The Future is Now: My Experience with Microsoft HoloLens

Never before have I been sent on such an important mission, but last week was finally my time – and I had the most amazing week of my life! I was shipped off to Seattle on a 3-day adventure to learn about the Microsoft HoloLens – which officially launched on Wednesday (12/Oct) in Ireland. This post will detail my experience with the device, what comes in the box, and how you can get started today!

On 12th October 2016, Microsoft announced an International rollout for the HoloLens – and Ireland is one of the countries where it will be available. This means now you can get your hands on one just like I have – check out the details here or pre-order your device here.

For those of you who may not know, the Microsoft HoloLens is the first fully self-contained, holographic computer, enabling you to interact with highdefinition holograms in your world [source]. In my own words, it’s totally awesome and I feel like I’ve been living in the future for the past week and a half. I remember growing up watching movies where there were these interactive holograms – and now, it’s real – like mind-blowingly real!

Keep reading to learn more!

The Experiences

On day one, we were taken to a workshop where the team has several rooms set up for defined scenarios. The rooms are designed to get the best experience of the HoloLens – and boy did they work! We got to see five different demos, which I’ve highlighted below.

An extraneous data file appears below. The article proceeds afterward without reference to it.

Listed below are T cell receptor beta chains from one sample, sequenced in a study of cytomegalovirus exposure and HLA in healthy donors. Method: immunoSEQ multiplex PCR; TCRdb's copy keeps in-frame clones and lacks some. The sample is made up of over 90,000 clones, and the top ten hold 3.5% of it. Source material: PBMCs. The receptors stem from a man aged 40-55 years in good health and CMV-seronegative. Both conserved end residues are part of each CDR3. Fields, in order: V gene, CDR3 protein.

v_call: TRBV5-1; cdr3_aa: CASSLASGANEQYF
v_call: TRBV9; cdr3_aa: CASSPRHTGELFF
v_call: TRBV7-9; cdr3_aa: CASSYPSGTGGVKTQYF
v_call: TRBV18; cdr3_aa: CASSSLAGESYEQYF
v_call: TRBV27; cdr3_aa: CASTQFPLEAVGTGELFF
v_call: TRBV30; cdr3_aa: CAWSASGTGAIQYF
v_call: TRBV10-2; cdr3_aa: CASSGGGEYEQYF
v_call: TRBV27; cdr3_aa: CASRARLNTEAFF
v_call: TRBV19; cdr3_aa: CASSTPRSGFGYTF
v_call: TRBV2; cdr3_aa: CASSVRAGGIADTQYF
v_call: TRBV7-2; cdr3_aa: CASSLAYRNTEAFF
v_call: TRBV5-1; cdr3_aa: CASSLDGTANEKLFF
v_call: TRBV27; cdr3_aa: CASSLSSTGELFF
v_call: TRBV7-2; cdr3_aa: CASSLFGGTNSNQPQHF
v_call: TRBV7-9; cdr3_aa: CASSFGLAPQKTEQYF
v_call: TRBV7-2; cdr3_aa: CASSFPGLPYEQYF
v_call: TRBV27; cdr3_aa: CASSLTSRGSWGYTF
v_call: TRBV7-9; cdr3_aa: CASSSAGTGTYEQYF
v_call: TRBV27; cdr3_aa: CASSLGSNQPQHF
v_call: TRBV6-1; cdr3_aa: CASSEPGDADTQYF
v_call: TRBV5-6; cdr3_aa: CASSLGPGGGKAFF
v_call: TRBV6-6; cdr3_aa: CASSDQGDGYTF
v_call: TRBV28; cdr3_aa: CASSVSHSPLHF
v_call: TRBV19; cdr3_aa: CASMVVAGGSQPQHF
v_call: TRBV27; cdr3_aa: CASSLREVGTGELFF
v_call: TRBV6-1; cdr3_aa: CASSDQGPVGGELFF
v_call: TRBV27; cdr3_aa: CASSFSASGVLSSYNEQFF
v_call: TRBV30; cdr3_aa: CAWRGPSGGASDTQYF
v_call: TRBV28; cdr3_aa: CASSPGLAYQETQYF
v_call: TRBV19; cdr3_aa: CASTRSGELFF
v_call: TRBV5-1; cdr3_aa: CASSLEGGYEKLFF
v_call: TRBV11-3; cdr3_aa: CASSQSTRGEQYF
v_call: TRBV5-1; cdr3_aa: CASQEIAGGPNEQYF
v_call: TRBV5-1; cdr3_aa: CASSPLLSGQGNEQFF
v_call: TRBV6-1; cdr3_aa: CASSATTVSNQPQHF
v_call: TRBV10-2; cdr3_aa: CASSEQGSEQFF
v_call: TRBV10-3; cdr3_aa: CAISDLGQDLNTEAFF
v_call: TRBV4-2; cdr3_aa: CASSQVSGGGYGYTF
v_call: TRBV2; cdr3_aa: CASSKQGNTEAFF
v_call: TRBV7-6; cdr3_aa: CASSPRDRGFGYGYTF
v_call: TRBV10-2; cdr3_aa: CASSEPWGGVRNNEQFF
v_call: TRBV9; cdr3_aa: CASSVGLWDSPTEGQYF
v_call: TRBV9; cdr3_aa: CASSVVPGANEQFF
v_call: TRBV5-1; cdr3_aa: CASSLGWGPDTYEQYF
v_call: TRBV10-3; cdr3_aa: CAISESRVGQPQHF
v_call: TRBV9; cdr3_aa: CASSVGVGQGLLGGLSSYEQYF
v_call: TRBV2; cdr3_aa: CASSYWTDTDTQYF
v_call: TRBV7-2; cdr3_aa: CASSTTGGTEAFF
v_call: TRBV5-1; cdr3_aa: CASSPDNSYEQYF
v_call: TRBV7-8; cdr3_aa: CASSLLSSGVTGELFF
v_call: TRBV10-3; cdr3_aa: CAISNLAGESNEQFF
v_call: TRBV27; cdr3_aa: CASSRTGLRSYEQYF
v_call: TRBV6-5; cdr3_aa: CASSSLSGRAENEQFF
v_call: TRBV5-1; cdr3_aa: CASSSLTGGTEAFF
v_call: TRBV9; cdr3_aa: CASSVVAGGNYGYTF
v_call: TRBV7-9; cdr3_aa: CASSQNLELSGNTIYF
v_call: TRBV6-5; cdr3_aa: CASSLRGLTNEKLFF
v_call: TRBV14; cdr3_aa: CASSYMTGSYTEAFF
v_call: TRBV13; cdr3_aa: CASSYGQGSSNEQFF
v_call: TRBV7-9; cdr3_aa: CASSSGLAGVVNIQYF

• Skype. A woman took me through a scenario where I needed to replace a light switch in my apartment. She was able to see what I was looking at through the camera of my HoloLens and guide me through the replacement remotely. In the end, I replaced the switch, and didn’t even electrocute myself!
  • RoboRaid. This is an awesome game where I had to protect my living room from robot aliens who were breaking through the walls. By the end of the 6-minute demo I ran around the room about a hundred times and nearly worked up a sweat! That might just show how out of shape I am. 🙂
  • Destination Mars. A group of us got to experience this trip to Mars. We got to walk on Mars, learn from Buzz Aldrin, and even see the Curiosity Rover in action. Check the video at the link for some information as to how this experience was created.
  • Volvo Cars. Three of us had the opportunity to walk through an experience where we got to learn about the features of the S90 and then design one on our own. Unfortunately the car was NOT in my driveway when I got home!